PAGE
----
“Your glorying is not good. Know ye not that a little leaven leaveneth the whole lump? Purge out therefore the old leaven, that ye may be a new lump, as ye are unleavened. For even Christ our passover is sacrificed for us: Therefore let us keep the feast, not with old leaven, neither with the leaven of malice and wickedness; but with the unleavened bread of sincerity and truth.” (1 Corinthians 5:6–8, AV)
Both my grandmother and my dad died of colon cancer, my dad at a relatively young age. Because of this, when I turned 40, I began screening for this about every five years. On one of those screenings, the doctor discovered some polyps and removed them. One of those was determined to be precancerous. It was a good thing that I had the screening and the subsequent removal. If it was not removed, it would probably have grown and become a greater problem, perhaps fatal.
The point is that when we have problems, we must take action to remedy the problem. In the case of this precancerous polyp, it would have eventually affected the entire body. Now, there are two ways to look at things. One is to see something and ignore it. The other is to take action. This is the dilemma we see at the church in Corinth. A failure to do so will let things fester and become a larger problem that will affect the entire body.
Paul used a metaphor and a historical reference to get the church at Corinth to understand the issue. He began with a metaphor of yeast in making bread and then connected this with the Passover festival. The point of the bread is that the normal bread that people eat has been leavened. It is a good thing in making bread in that the leaven causes the dough to rise, making the bread soft. Yet, the point Paul made was that when the leavening agent began the process in a lump of dough, in quick time the whole lump of dough would be leavened also. In other words, a little leaven leavens the whole.
Now in this metaphor, the leaven could be something good or bad. In reference to the church’s tolerance of the man who was living in sexual sin, this leaven was bad and it would permeate the entire body of the church. As mentioned in a previous post, this would mean many things to the body of Christ in her witness and spiritual power to fulfill the Great Commission.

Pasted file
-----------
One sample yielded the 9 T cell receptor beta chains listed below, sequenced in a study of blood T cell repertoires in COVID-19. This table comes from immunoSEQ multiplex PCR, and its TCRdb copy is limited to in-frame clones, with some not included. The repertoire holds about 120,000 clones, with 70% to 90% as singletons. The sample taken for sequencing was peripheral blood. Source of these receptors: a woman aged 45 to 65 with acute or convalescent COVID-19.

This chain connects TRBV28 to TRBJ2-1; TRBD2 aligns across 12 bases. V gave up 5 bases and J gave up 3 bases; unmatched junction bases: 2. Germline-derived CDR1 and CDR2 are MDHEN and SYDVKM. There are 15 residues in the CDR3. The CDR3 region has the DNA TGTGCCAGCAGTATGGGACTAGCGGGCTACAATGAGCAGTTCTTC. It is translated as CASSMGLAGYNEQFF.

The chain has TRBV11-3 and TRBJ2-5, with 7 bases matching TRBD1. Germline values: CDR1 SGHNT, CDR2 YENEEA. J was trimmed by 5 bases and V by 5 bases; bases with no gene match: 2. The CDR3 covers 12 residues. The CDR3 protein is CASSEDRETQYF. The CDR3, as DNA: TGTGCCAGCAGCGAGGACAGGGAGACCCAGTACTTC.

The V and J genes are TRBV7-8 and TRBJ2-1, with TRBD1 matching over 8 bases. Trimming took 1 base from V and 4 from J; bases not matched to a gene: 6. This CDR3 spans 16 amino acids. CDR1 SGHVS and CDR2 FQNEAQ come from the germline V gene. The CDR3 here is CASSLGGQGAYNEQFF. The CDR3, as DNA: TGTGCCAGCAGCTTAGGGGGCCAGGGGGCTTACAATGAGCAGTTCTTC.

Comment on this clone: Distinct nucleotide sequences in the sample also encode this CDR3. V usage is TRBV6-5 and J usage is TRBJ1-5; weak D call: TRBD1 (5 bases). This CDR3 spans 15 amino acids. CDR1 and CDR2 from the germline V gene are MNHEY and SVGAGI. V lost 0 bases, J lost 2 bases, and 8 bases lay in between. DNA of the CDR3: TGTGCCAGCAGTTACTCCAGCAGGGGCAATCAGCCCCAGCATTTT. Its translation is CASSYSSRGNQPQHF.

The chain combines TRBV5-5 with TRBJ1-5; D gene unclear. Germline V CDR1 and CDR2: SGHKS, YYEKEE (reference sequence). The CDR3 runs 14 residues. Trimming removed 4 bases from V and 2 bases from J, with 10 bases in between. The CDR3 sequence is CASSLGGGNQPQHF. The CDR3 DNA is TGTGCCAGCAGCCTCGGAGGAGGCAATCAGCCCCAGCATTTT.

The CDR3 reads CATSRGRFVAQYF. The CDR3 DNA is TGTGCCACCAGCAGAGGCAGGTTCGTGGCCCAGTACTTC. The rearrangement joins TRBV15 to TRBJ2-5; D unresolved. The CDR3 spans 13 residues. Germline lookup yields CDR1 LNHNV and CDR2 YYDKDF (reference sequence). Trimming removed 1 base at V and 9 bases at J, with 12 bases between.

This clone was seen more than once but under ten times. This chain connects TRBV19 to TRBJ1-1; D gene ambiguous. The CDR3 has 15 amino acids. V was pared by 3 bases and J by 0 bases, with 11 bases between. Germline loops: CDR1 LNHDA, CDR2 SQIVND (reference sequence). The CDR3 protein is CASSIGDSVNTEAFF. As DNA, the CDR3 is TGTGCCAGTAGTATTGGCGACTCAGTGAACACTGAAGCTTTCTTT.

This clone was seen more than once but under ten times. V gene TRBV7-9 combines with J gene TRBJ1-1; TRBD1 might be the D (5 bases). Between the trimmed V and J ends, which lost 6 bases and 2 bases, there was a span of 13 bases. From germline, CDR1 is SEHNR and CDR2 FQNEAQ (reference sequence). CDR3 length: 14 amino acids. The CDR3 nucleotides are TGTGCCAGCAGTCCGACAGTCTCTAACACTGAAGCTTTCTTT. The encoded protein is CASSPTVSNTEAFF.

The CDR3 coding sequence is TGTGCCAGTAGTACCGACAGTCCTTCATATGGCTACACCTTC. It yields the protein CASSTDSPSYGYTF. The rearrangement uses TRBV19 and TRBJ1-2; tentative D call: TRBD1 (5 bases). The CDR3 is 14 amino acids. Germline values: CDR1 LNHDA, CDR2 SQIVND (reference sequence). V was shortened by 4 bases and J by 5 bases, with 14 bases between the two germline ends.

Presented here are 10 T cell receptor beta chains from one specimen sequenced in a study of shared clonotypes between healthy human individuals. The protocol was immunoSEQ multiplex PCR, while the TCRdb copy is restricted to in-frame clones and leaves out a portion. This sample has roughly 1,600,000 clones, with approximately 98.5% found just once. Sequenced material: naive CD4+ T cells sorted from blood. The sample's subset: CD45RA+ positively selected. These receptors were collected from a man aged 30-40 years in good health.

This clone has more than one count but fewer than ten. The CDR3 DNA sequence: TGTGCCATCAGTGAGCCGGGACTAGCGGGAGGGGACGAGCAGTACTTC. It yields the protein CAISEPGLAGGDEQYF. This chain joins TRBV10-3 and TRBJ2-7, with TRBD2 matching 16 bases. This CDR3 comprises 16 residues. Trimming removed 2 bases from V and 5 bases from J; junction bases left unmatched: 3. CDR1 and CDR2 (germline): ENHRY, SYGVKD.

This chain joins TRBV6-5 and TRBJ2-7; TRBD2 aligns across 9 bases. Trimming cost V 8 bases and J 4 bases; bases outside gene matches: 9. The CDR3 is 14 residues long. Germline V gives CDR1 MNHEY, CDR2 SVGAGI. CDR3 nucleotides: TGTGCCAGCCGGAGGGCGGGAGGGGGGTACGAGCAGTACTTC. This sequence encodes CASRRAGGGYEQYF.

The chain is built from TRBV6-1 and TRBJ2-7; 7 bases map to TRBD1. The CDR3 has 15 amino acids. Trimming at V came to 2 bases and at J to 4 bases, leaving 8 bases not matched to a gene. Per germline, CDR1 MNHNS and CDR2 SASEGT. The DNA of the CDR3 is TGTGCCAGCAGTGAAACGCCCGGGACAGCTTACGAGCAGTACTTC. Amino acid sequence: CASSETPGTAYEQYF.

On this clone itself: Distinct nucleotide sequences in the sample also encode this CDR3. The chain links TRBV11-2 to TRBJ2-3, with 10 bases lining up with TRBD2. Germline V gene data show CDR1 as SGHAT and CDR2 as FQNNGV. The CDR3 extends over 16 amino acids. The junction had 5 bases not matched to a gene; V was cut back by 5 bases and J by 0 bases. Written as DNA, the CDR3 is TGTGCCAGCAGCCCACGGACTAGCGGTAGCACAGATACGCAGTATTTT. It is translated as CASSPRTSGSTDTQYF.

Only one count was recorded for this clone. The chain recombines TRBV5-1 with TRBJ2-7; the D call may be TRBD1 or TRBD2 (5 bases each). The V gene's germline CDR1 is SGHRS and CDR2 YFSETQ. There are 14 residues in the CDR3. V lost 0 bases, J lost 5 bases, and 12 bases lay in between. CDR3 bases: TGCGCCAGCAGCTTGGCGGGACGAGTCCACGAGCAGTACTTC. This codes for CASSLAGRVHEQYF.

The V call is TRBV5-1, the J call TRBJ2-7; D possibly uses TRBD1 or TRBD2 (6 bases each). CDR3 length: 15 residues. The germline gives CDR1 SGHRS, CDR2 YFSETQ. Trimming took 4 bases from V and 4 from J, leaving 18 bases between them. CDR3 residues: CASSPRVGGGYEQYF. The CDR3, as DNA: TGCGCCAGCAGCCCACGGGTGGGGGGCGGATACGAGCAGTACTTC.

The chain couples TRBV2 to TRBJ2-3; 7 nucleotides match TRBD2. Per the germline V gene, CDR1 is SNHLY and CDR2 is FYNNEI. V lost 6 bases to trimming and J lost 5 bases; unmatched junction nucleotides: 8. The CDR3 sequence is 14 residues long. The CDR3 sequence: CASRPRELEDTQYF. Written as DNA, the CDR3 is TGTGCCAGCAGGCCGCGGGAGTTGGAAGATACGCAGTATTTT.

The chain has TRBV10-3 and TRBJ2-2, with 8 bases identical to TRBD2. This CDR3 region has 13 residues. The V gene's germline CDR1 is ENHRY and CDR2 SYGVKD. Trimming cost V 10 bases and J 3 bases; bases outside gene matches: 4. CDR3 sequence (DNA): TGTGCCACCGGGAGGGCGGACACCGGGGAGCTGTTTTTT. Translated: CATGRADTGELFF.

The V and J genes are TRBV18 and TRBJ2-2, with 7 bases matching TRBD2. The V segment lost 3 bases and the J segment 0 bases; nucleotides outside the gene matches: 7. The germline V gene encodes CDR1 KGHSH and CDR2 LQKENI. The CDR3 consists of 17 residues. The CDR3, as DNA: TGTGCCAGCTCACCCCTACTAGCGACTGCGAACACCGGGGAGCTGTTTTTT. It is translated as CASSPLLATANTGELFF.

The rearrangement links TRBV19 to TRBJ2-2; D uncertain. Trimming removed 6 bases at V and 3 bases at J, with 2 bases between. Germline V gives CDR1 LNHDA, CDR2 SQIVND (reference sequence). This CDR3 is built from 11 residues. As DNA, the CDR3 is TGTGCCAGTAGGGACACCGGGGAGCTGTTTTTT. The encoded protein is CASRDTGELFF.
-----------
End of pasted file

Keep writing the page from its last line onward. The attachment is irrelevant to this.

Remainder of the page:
However, there is another problem with the church’s tolerance of this issue. It would likely result in a general unbiblical tolerance of sin in the church. If the church leaders did not deal with such an issue that was widely understood to exist by the members, they may get the idea that sin is not that big a deal. Moreover, the next generations would see such also and there would be, over time, an increasing degradation of their pursuit of holiness in the church.
Paul reminded the church that Christ died on the cross to set them free from the leaven of sin. Therefore, they should purge such from their body, the church. So, he goes on to exhort them, “Therefore let us keep the feast, not with old leaven, neither with the leaven of malice and wickedness; but with the unleavened bread of sincerity and truth.” We remember that in the Passover meal, the Jews would eat unleavened bread. Here Paul told them that they as a church were called to feast in the grace of God provided by the work of Jesus Christ on the cross. In other words, not with bread leavened by sin, but with unleavened bread of purity in the church.